Since the 1970s, the midcontinental population of Arctic snow geese (Chen caerulescen) has been increasing, now exceeding 15 million individuals.
At the same time Arctic shorebird numbers are declining. Researchers wondered if there was a link between the two.
“In a number of areas, there has been documentation of pretty serious habitat alteration by these snow geese,” said Scott Flemming, a PhD candidate at Trent University and lead author of a recent study published in the Journal of Applied Ecology. “The thought was, maybe this habitat alteration by geese is influencing the availability of habitat for shorebirds’ nesting.”
When the snow geese migrate to the southern United States during the winter, Flemming said, agricultural fields provide them with corn and soy to feed on. When they return to the Arctic, they’re in great shape as far as their body condition and survival goes. As a result, there’s more geese and more grazing.
In the study, he and his colleagues studied cover nesting shorebirds such as white-rumped sandpipers (Calidris fuscicollis), semipalmated sandpipers (Calidris pusilla), red phalaropes (Phalaropus fulicarius) and dunlins (Calidris alpina) — shorebirds that prefer greater nest concealment from predators. He and his colleagues suspected these species would be most affected by snow geese since they prefer more vegetation. The researchers also looked at open-nesting shorebirds such as the American golden-plover (Pluvialis dominica), semipalmated plover (Charadrius semipalmatus), ruddy turnstone (Arenaria interpres) and the black-bellied plover (Pluvialis squatarola).
The researchers documented areas in Nunavut where snow geese had a large effect on the habitat, a moderate effect, and areas where they typically don’t breed at all. Then, they conducted habitat surveys to document shorebird nesting habitat, including cover and vegetation type, specifically focusing on moss carpet and sedge meadow.
“In other areas, there had been studies that had shown that as geese intensively graze down sedge meadow habitat, it could be converted into moss carpet habitat,” he said. “Moss takes over, and it is harder for sedges and grasses to grow back through the moss.” They also measured height of the different cover types that would contribute to concealment.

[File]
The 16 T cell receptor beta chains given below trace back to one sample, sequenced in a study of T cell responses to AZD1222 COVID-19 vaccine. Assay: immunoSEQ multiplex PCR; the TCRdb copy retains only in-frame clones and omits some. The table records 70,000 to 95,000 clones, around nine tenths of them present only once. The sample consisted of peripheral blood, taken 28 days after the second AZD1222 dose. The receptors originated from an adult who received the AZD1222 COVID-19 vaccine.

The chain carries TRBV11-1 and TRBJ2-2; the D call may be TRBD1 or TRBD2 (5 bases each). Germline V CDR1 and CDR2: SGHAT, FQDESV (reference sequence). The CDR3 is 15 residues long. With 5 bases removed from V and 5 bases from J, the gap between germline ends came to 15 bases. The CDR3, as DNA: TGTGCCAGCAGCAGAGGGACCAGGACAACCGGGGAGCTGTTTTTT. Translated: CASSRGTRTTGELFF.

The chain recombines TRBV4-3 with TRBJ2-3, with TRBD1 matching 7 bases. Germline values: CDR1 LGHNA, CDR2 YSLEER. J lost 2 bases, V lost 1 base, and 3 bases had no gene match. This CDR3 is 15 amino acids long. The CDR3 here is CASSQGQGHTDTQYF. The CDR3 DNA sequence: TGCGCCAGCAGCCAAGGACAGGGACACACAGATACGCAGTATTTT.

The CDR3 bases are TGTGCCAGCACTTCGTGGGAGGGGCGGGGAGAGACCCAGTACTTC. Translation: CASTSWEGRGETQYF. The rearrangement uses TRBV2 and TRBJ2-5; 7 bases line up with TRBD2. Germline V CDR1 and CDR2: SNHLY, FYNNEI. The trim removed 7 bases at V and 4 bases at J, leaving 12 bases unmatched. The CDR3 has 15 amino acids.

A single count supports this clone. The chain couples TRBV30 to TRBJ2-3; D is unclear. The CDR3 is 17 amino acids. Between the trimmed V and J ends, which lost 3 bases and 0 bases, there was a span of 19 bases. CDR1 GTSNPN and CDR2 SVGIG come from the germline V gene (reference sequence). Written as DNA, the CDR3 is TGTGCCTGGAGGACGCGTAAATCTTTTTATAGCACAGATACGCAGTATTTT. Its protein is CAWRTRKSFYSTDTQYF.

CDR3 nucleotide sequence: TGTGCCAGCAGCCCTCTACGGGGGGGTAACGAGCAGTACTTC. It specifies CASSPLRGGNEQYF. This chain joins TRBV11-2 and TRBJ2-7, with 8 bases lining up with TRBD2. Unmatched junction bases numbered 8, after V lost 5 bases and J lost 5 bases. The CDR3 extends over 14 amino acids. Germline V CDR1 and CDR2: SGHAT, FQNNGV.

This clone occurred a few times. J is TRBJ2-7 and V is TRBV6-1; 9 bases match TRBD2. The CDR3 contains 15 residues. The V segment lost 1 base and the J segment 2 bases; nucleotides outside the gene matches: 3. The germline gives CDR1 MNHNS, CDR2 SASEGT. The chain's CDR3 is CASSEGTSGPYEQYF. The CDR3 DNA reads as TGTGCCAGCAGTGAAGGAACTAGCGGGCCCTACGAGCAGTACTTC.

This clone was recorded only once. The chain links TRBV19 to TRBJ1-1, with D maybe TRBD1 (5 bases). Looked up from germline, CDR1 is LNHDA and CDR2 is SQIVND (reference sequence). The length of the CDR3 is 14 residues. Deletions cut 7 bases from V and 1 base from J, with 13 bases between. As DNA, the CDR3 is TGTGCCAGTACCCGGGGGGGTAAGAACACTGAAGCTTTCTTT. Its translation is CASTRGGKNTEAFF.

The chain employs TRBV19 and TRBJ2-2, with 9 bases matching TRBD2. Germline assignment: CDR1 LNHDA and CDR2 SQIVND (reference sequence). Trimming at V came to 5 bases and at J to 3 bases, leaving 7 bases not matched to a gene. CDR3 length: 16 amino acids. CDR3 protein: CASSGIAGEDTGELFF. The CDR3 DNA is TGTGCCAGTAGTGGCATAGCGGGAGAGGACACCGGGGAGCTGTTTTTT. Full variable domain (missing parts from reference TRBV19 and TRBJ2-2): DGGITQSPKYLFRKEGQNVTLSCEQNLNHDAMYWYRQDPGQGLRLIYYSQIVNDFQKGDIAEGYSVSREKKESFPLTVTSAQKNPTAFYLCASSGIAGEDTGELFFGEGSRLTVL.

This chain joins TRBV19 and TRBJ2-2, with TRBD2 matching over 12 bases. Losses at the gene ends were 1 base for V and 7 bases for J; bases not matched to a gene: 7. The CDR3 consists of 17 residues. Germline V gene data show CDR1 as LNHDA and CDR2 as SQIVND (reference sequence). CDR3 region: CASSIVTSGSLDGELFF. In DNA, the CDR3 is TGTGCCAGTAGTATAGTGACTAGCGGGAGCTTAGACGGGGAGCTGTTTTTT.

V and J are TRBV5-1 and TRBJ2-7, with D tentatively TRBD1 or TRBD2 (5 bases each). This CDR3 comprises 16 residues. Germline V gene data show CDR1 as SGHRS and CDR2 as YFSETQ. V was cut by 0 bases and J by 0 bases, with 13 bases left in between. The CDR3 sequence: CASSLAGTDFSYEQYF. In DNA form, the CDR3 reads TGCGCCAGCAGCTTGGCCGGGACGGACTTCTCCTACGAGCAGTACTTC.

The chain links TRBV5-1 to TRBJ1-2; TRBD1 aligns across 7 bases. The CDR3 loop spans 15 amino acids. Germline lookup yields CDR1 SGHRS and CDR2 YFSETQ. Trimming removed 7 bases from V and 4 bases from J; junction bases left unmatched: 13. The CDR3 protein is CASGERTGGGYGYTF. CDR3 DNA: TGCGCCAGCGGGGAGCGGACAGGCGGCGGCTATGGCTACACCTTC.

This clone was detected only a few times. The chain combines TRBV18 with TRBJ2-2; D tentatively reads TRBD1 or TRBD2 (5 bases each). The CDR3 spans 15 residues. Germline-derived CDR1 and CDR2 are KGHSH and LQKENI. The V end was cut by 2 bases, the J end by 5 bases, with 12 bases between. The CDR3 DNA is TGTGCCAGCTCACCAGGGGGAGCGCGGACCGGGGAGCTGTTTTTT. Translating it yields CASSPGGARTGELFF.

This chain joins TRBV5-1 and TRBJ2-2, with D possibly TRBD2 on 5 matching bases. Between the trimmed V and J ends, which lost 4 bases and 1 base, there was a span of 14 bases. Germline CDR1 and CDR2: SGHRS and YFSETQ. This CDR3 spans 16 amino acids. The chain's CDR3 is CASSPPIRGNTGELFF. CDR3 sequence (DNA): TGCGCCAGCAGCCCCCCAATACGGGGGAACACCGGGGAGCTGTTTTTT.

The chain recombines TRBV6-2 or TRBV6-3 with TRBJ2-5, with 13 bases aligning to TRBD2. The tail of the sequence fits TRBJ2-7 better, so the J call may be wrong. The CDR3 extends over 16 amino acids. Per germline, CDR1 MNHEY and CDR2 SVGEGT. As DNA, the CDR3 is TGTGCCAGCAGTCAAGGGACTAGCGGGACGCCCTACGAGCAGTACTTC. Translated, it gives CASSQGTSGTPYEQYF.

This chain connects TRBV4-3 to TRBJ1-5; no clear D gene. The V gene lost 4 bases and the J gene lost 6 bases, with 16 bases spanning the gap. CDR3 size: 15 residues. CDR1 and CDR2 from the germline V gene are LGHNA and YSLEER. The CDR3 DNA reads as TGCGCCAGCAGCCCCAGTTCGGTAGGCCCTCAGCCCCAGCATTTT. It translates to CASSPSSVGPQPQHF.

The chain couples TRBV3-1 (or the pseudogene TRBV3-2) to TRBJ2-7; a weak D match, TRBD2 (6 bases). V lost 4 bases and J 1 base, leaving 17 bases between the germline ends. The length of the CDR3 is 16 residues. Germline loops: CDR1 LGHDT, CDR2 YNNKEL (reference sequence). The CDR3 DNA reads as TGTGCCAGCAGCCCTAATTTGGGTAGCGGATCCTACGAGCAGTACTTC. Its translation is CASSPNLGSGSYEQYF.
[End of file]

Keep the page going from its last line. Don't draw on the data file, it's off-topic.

Flemming and his team also compared these characteristics to shorebird nest sites about 11 years ago to determine if habitat changed over time.
They found that the availability of sedge meadow and nest concealment was greater farther away from goose colonies. Moss carpet also decreased with distance from the colony.
The team also found that the density of cover nesting shorebirds increased with distance from snow goose colonies as a whole. “It was fairly dramatic,” Flemming said. However, at the moderate goose site, some shorebirds were choosing the same areas they had chosen 11 years before even though geese had altered the area. These nests also had less concealment and less sedge meadow than at the non goose-altered site, making them more vulnerable to predators.
While habitat loss causes problems in wintering areas for Arctic shorebirds, Flemming said, it’s important to also consider changes in their breeding habitat and take that into account when setting snow goose population targets.
|Dana Kobilinsky is associate editor at The Wildlife Society. Contact her at firstname.lastname@example.org with any questions or comments about her article. You can follow her on Twitter at @DanaKobi.|
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